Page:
“Hello baby! How are you doing?” That is how Benny (Wes Dunlap) opens his YouTube videos. His popular channel, known as “Creep Dunk” exposes pedophiles as the creeps they are, with Benny creating the bait, securing the damning info in chats, and then recording the interactions when he finally reveals who he is when the criminals are expecting to meet their underage targets. Benny’s vigilante actions have resulted in some arrests, but just as many have not come to justice because every interaction is not as cut and dry as he edits it to be.

Still, he believes he is doing the right thing, and he is trying to bring down a local teacher, Jason (Lucas Neff) of whom he has been going back and forth with for months with the unwanted yet occasionally useful help of teenager Nicole (Lucy Urbano), who is quite the big fan of Benny and who has a tie to Jason. Unpredictably, an opportunity comes out of nowhere to nab Jason, but it involves letting him into Benny’s home with his friends in the family man Sam (Jake Dvorsky) and the recently released from jail, Ryan (Hunter Milano). While Benny has an improvised plan, nothing can prepare him for what is about to go down over the course of one night.

There are small movies that are released without much fanfare or awareness, and then there are small movies that are released with no fanfare or awareness. It’s always awesome when one of these movies surprises the relative hell out of you, and not only because of subject matter. Distributor XYZ Films has that on their hands with the small Low Life.

Low Life serves as the directing debut for Tyler Michael James, a production person who has predominantly made his name adding visual effects to popular TV series like Westworld, Gotham, and The Walking Dead. Whether a large or lean budget, quality tends to transfer and in Low Life, one can see what James is going for, particularly in the final act where the narrative’s events surge and converge together in an anxiety-ridden way somewhat reminiscent of The Safdie Brothers’ works, down to the cross-cutting. Credit to the new feature director; whether it is simply just being in lockstep with his writing team or knowing the finite time his narrative has once the proverbial s**t hits the fan, he milks the tension and lets it simmer for a good while (the poker scene maybe runs a bit too lengthy) before the movie turns to a fiery quick pace.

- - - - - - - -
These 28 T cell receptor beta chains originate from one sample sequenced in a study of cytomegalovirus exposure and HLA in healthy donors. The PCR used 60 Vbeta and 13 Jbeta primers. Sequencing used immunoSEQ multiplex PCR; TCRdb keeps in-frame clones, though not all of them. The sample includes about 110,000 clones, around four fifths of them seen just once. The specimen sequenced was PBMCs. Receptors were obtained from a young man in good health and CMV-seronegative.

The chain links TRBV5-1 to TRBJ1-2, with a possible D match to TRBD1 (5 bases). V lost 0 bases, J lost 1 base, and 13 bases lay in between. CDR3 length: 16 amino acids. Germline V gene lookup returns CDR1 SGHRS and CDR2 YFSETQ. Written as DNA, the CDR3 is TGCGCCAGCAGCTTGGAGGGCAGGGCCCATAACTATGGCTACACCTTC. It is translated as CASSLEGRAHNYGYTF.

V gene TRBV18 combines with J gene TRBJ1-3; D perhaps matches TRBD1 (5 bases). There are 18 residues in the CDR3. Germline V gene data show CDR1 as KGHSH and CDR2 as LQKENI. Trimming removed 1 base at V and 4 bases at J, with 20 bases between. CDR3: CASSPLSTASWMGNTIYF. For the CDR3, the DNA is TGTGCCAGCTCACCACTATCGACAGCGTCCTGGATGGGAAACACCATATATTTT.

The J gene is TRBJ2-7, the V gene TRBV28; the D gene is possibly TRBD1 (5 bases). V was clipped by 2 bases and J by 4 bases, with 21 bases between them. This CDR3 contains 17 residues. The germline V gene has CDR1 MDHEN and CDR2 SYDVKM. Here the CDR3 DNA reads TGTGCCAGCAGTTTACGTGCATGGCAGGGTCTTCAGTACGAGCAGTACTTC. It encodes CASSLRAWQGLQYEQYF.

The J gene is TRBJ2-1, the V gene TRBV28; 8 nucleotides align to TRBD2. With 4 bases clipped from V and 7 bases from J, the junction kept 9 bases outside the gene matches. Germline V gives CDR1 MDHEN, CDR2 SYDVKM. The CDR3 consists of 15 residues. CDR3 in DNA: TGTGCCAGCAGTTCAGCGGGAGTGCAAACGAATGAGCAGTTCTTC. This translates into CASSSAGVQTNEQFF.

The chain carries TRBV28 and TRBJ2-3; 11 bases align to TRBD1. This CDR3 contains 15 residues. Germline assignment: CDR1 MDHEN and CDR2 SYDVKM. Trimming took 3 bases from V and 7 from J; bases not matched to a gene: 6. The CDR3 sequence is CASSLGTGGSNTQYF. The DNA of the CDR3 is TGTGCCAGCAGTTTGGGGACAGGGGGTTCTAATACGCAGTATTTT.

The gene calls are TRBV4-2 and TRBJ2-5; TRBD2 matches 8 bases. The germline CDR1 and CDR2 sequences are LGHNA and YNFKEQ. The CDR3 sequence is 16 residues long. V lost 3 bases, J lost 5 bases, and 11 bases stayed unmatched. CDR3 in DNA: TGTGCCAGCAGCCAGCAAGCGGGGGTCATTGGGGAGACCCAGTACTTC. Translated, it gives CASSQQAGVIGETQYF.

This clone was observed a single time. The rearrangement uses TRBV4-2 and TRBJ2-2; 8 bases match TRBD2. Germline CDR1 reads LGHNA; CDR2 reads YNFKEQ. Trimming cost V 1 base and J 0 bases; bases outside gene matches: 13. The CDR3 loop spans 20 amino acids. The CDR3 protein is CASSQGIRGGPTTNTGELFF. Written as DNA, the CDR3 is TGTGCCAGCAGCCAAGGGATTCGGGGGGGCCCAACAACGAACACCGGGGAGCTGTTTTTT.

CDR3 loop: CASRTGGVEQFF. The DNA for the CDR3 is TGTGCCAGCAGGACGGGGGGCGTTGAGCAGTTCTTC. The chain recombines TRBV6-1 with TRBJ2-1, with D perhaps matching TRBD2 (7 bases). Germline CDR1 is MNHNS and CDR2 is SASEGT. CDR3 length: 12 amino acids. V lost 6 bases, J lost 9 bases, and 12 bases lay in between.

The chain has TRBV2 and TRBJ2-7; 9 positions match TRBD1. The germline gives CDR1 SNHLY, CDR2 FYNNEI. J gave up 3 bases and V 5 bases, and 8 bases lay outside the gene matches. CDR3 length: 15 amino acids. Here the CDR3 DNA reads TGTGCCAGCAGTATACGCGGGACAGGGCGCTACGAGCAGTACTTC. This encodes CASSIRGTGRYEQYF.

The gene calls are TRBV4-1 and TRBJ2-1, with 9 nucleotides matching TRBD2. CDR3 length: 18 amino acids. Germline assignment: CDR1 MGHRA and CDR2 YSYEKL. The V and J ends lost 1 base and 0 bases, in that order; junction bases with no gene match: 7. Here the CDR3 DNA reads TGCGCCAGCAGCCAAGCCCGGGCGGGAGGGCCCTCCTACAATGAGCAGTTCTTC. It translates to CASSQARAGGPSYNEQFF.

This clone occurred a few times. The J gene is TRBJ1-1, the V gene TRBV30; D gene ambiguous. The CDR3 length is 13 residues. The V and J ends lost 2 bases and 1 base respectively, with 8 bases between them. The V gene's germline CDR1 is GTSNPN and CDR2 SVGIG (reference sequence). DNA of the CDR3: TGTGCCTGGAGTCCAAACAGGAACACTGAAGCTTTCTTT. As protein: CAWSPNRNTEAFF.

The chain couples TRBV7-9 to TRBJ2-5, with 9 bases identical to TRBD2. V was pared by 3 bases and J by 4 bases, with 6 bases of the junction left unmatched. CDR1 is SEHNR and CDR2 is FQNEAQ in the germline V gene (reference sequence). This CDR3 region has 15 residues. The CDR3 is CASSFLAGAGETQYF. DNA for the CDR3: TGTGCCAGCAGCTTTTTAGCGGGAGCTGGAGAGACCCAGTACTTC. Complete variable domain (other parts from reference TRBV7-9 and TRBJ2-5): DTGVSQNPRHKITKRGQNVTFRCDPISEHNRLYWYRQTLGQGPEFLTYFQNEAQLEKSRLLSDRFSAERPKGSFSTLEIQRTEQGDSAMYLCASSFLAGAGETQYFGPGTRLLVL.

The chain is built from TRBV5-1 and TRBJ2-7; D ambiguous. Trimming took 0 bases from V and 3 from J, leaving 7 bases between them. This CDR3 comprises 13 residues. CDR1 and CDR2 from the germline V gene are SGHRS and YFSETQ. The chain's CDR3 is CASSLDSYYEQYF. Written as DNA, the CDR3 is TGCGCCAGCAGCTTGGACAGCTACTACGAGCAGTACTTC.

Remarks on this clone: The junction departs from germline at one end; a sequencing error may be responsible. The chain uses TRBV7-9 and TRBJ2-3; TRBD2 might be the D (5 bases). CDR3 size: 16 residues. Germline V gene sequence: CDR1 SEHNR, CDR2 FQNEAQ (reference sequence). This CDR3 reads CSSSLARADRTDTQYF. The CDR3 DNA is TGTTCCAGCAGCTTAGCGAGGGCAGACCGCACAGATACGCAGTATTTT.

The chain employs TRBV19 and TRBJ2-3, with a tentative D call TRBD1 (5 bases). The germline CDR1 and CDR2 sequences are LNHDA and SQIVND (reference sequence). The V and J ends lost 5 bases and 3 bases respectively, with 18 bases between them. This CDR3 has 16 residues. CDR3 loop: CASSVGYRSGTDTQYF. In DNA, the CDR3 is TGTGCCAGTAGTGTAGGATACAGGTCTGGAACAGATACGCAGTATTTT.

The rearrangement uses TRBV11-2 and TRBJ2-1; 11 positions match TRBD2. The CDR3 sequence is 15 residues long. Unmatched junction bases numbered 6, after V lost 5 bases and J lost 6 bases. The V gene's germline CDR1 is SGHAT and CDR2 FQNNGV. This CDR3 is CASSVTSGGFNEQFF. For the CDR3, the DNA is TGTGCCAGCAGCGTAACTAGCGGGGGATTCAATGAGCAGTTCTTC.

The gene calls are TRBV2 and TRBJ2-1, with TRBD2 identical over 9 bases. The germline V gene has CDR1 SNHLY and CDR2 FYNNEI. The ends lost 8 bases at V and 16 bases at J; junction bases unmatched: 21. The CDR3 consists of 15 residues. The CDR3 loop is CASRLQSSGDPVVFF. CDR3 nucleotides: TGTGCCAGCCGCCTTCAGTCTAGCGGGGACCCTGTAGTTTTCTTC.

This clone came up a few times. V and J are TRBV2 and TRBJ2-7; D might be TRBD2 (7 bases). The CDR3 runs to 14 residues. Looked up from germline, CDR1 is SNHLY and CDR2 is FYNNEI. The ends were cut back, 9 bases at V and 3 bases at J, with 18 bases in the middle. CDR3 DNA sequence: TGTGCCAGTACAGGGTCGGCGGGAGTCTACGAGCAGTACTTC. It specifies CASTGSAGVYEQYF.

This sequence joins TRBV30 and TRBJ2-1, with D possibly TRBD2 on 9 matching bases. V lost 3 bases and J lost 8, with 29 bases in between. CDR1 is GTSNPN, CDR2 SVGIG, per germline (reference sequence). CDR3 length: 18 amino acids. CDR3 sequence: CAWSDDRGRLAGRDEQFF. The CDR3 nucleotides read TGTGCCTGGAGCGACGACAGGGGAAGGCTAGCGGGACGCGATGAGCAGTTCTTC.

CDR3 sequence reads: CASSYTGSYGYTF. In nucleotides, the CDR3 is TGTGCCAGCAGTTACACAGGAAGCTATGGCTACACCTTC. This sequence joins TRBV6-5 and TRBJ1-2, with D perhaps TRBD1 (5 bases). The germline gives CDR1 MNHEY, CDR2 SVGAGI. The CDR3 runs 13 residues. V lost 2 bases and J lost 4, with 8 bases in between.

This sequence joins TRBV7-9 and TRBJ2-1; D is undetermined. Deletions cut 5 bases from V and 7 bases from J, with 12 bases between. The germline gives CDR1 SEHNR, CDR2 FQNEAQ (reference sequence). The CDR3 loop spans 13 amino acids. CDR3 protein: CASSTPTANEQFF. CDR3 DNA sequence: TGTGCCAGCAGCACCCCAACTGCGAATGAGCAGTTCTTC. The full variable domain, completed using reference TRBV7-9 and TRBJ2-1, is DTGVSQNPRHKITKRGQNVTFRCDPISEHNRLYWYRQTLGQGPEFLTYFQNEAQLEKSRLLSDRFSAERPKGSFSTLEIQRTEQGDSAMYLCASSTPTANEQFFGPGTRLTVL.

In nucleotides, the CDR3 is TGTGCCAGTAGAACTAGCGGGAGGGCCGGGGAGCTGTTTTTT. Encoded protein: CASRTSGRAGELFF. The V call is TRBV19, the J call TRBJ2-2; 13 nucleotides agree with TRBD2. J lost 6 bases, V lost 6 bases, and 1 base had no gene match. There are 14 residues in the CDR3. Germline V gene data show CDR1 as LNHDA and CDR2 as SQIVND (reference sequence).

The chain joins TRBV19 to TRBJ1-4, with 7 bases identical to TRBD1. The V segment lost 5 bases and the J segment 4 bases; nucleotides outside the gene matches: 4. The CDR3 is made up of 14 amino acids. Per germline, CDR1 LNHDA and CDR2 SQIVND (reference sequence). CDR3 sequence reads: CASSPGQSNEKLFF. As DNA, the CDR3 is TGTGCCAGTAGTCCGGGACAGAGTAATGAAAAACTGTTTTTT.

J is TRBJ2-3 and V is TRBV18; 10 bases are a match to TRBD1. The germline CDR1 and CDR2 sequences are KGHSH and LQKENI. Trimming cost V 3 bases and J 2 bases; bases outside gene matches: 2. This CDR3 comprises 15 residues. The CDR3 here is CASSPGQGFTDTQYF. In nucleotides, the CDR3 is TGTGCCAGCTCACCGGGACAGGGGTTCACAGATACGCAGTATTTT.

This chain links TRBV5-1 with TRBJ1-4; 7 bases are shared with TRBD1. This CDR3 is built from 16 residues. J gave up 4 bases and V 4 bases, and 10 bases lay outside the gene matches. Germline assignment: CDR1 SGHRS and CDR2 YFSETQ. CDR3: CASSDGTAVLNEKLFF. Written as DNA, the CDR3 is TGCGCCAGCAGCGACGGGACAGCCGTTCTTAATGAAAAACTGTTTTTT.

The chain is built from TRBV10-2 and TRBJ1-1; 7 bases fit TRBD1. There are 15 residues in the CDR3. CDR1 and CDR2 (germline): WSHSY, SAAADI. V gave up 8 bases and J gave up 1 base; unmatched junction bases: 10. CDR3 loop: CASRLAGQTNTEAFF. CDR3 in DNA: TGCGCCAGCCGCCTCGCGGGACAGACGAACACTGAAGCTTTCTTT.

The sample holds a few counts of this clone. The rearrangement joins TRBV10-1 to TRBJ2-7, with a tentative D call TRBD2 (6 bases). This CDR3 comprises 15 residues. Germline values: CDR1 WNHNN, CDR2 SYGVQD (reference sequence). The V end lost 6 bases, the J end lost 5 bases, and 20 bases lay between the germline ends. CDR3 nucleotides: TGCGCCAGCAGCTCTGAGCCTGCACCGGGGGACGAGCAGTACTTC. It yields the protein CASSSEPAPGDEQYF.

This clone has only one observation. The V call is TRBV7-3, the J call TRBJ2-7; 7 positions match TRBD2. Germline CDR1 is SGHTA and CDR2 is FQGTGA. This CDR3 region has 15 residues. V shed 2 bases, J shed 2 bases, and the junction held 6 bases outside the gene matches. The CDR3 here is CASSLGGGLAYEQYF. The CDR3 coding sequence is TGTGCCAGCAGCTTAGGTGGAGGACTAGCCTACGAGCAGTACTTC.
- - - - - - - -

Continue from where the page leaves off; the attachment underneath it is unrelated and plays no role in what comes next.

Low Life’s story is composed—shockingly, of a cast of characters who are essentially low lifes. Expect a lot of expletives. For a lot of viewers, the fact that save for supporting character Sam, that there isn’t that one person to latch onto in this ickiness will make for a difficult viewing. Written by Milano who appears as one of Benny’s friends and Noah Rotter, their takedowns are squarely put on the power and influence one’s social media can grant them over a group, the ineptitude of law enforcement (seemingly intentionally, not one officer is shown in the film), how vigilantism spawns out of response to waning enforcement, and the nature of vigilantism itself. Particularly, is vigilantism as noble and well-intentioned as the vigilante leads people to believe? The latter question is never explicitly answered, but Milano and Rotter certainly take a cynical stance in their analysis. Their ending they choose to go with is satisfactory; however, this is a story that needed a more cut-and-dry resolution.

A cast of mostly unknowns comprises Low Life. Neff is the most well-known, and his meticulous cat-and-mouse game with Dunlap drives much of the feature. This could be a breakout role for Dunlap. At times, what he is doing comes off as a little too amped up, but more times than not he’s playing well within the written confines of his character’s personality which happens to be a hot-tempered, validation-seeking, God-complexed egoist wrapped in a proclaimed guise of altruism. He has a hefty presence, and it is quite surprising how comfortable he is as the central point of his first full-length movie. I would have loved to see a better and believable bond between he and Milano/Dvorsky. Sadly, the movie does little to convince an audience why these three would be friends. All in all, a minor flaw.

Low Life isn’t going to be for all viewers. But for those who have the intestines to stomach through moral muck, they’ll find a hidden, small-scale gem. Low Life is available to rent currently on VOD as of this writing.


Photo credits are courtesy of XYZ Films.

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